WHEREFORE, in view of the foregoing consideration, and as prayed for, the February 18, 1991 Judgment by Default is hereby reconsidered and SET ASIDE."
On June 26, 1992, then Executive Judge Bernardo P. Pardo[48] of the Regional Trial Court of Manila issued an Order[49] annulling the Sheriff's Report/Return dated April 1, 1991, and all proceedings taken by Camañgon.

The CA granted private respondent's Motion to file a Supplemental Petition impleading petitioner in CA-GR 24669.[50] In view of the rampant pilferage of the cargo deposited at the PPA compound, private respondent obtained from the appellate court a Writ of Preliminary Injunction dated March 6, 1992. The Writ reads:[51]
"ACCORDINGLY, in view of the foregoing disquisitions, the urgent verified motion for preliminary injunction dated February 11, 1992 is hereby GRANTED. Therefore, let a writ of preliminary injunction forthwith issue against the respondents and all persons or agents acting in their behalf, enjoining them not to interfere in the transferring of the aforementioned vessel and its cargoes, or in removing said cargoes xxx from [the] PPA compound."
On September 15, 1992, Sheriff Amado Sevilla seized petitioner's motor tugboat Den Den by virtue of the Order[52] dated April 3, 1992, issued by the RTC of Manila, Branch 26.[53]

On August 6, 1992, the CA consolidated CA-GR SP No. 28387[54] with CA-GR SP No. 24669.[55] The Court of Tax Appeals issued on October 5, 1992, a Resolution in CTA Case Nos. 4492, 4494 and 4500, which disposed as follows:
"Confirming the order in open court on October 5, 1992, the Court hereby RESOLVES to:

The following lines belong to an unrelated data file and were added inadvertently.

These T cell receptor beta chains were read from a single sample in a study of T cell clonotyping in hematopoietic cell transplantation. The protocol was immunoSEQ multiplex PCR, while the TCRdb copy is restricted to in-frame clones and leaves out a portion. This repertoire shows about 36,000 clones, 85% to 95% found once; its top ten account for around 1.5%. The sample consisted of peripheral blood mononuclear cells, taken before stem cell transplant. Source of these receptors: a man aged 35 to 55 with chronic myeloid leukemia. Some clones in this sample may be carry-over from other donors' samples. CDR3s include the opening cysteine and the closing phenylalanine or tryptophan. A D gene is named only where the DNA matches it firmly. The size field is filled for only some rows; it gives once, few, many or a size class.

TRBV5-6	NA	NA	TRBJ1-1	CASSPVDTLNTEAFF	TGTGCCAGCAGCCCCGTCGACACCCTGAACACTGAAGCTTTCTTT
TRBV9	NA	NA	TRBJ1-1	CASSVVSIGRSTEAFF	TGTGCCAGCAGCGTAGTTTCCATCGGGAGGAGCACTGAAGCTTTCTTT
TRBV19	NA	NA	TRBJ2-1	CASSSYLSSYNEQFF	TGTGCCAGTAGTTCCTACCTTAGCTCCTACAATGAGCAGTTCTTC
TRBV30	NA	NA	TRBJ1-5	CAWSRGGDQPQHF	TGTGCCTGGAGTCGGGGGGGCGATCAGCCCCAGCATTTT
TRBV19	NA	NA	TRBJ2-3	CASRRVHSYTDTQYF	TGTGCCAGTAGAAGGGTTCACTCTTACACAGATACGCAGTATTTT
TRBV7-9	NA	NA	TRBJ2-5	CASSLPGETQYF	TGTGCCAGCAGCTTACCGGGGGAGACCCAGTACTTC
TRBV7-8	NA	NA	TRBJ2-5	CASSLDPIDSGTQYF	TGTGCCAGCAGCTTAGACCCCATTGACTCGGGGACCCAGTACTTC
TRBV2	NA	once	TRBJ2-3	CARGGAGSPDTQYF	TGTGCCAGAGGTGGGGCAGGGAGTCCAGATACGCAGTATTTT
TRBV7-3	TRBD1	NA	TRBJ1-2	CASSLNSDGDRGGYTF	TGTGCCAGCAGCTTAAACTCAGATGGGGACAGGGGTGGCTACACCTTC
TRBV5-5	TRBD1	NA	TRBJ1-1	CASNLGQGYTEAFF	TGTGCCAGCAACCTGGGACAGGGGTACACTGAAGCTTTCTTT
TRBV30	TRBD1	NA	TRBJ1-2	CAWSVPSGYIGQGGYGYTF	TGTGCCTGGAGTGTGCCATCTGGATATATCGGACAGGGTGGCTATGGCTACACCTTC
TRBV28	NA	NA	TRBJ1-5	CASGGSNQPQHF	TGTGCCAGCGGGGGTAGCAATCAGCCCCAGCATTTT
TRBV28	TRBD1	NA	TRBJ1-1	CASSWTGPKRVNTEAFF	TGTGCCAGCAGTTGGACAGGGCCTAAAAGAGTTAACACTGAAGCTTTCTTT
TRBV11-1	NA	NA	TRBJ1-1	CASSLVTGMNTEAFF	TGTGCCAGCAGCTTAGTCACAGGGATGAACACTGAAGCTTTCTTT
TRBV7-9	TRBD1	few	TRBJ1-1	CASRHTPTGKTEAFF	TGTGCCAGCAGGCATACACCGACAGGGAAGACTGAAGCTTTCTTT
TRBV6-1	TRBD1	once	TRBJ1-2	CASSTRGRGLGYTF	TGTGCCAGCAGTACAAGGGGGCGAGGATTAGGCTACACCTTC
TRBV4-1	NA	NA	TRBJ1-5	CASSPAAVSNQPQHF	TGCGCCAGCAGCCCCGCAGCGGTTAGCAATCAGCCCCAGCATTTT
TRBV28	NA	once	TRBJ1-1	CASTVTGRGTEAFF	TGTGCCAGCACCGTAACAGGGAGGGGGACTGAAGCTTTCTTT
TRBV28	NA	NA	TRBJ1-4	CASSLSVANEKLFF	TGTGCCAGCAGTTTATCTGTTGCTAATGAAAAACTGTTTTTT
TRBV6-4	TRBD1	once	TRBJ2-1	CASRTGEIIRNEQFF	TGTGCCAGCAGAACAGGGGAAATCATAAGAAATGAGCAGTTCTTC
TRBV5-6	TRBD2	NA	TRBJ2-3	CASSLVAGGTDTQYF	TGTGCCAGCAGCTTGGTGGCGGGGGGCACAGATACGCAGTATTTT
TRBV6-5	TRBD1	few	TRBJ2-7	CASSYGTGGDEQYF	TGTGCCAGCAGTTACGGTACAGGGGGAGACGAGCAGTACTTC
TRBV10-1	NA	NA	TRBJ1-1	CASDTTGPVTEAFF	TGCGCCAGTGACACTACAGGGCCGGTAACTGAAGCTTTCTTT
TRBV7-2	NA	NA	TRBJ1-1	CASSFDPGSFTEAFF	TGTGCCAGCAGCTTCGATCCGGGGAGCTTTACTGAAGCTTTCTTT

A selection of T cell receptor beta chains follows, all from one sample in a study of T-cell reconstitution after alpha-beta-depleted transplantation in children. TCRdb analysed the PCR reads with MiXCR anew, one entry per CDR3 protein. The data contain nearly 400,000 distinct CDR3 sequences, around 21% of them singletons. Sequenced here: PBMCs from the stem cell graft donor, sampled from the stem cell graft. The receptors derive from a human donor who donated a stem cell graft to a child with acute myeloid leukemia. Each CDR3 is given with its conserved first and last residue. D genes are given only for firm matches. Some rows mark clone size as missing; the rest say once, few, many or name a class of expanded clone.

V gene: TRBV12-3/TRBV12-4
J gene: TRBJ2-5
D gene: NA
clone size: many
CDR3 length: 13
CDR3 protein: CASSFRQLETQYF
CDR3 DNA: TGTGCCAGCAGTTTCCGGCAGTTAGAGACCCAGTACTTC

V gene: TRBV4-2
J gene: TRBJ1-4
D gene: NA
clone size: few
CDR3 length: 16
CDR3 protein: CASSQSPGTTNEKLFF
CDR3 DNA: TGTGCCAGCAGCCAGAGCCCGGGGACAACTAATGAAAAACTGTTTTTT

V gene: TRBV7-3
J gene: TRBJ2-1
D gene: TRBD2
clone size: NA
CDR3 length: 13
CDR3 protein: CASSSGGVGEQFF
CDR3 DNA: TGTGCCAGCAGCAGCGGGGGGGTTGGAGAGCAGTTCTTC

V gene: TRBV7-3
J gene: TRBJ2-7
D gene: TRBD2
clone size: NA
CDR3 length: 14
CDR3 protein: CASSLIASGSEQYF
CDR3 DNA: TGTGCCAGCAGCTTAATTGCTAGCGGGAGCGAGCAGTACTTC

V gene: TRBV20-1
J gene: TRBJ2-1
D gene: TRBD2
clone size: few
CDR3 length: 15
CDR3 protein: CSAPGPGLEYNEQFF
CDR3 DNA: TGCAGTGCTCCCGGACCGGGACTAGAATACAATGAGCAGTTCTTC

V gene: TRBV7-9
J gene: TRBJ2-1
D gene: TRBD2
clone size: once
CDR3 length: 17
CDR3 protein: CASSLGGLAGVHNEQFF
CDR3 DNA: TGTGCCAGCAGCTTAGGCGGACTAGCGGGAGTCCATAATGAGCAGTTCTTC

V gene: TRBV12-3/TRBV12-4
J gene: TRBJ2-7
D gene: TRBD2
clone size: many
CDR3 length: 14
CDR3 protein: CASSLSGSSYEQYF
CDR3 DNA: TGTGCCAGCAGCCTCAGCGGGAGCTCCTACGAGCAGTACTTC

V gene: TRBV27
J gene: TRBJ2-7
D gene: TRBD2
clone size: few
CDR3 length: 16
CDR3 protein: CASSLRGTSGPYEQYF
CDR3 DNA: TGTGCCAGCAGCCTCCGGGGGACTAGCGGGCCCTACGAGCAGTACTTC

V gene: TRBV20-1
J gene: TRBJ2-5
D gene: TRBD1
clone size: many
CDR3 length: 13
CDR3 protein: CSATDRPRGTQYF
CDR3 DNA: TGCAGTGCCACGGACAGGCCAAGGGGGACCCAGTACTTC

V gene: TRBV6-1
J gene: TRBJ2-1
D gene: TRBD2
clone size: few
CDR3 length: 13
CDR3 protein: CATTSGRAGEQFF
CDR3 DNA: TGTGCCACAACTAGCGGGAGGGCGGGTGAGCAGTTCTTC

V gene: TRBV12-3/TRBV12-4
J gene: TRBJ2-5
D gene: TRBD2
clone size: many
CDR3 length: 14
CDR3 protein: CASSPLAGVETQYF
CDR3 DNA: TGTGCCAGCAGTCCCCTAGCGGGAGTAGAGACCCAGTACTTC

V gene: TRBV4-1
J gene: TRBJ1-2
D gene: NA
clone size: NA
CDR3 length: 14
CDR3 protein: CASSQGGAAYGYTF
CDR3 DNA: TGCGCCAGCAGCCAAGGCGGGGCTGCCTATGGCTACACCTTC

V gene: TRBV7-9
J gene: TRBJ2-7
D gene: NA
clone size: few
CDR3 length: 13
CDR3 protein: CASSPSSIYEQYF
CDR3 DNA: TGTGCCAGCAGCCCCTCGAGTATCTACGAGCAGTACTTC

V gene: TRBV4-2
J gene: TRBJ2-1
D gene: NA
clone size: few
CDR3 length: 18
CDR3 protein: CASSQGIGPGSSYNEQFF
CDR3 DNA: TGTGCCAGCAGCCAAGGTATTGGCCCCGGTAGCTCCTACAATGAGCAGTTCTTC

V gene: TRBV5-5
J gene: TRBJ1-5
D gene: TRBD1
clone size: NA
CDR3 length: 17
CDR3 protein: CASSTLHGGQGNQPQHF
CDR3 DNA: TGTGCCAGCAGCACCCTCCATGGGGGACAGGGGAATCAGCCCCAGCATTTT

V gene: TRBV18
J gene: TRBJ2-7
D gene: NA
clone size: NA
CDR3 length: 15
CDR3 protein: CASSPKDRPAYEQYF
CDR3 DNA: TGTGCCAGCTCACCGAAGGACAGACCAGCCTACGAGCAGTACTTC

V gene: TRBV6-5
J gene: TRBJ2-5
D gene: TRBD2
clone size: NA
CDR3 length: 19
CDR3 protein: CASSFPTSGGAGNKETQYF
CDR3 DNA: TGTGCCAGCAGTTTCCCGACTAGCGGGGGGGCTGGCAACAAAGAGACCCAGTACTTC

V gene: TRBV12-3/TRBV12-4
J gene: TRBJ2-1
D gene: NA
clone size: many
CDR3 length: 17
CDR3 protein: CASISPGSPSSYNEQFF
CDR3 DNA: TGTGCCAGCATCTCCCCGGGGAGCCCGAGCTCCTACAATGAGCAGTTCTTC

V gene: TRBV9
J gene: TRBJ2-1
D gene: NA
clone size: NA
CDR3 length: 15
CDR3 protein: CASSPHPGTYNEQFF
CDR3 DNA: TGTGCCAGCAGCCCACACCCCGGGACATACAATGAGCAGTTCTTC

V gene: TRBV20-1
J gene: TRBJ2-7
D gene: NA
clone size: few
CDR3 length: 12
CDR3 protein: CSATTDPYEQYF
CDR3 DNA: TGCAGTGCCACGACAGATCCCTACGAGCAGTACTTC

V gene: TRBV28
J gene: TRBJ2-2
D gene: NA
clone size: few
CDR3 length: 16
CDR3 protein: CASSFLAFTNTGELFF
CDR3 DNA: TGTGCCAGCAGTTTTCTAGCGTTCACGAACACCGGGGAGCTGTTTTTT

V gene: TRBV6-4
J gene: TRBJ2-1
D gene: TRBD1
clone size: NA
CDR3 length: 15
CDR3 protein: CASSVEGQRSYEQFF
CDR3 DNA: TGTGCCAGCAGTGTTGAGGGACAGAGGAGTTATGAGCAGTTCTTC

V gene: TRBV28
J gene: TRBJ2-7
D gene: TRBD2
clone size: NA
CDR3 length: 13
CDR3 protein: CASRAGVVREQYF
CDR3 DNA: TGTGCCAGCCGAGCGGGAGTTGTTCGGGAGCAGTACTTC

1. Order Respondent Commissioner of Customs to assign or detail [a] sufficient number of customs police and guards aboard, and around the vicinity of, the vessel `M/V Star Ace' now in anchor at Mariveles, Bataan or elsewhere, in order to ensure its safety during the pendency of these cases;

  2. Direct him to assign personnel and/or representatives to conduct an inventory of part of the vessel's cargo now in the possession of Mr. Cesar S. Urbino, Sr. at 197 Heroes del `96 Street, Caloocan City, which inventory may be participated in by all the parties interested in said cargo."
To enjoin the CTA from enforcing said Order, private respondent filed before the Court of Appeals another Petition for Certiorari,[56] which was later also consolidated with CA-GR SP No. 24669.

On July 19, 1993, the CA rendered the assailed Decision. Petitioner filed (1) a Motion for Clarification, praying for a declaration that the trial court Decision against it was not valid; and (2) a partial Motion for Reconsideration, seeking to set aside the assailed Decision insofar as the latter affected it.

On July 5, 1995, the Court of Appeals issued the following Resolution:[57]
"Pending resolution of the motions for reconsideration, filed by Vlason Enterprises Corporation and Banco [Du] Brazil, and considering [private respondent's] Motion for Entry of Judgment with respect to respondent PPA having already been granted by this Court as far back as June 17, 1994, pursuant to the resolution of the Supreme Court dated December 8, 1993 in G.R. No. 111270-72 (Philippine Ports Authority vs. Court of Appeals, et al.) informing the parties in said case that the judgment sought to be reviewed has now become final and executory, the lower court may now take appropriate action on the urgent ex-parte motion for issuance of a writ of execution, filed by [private respondent] on July 15, 1994."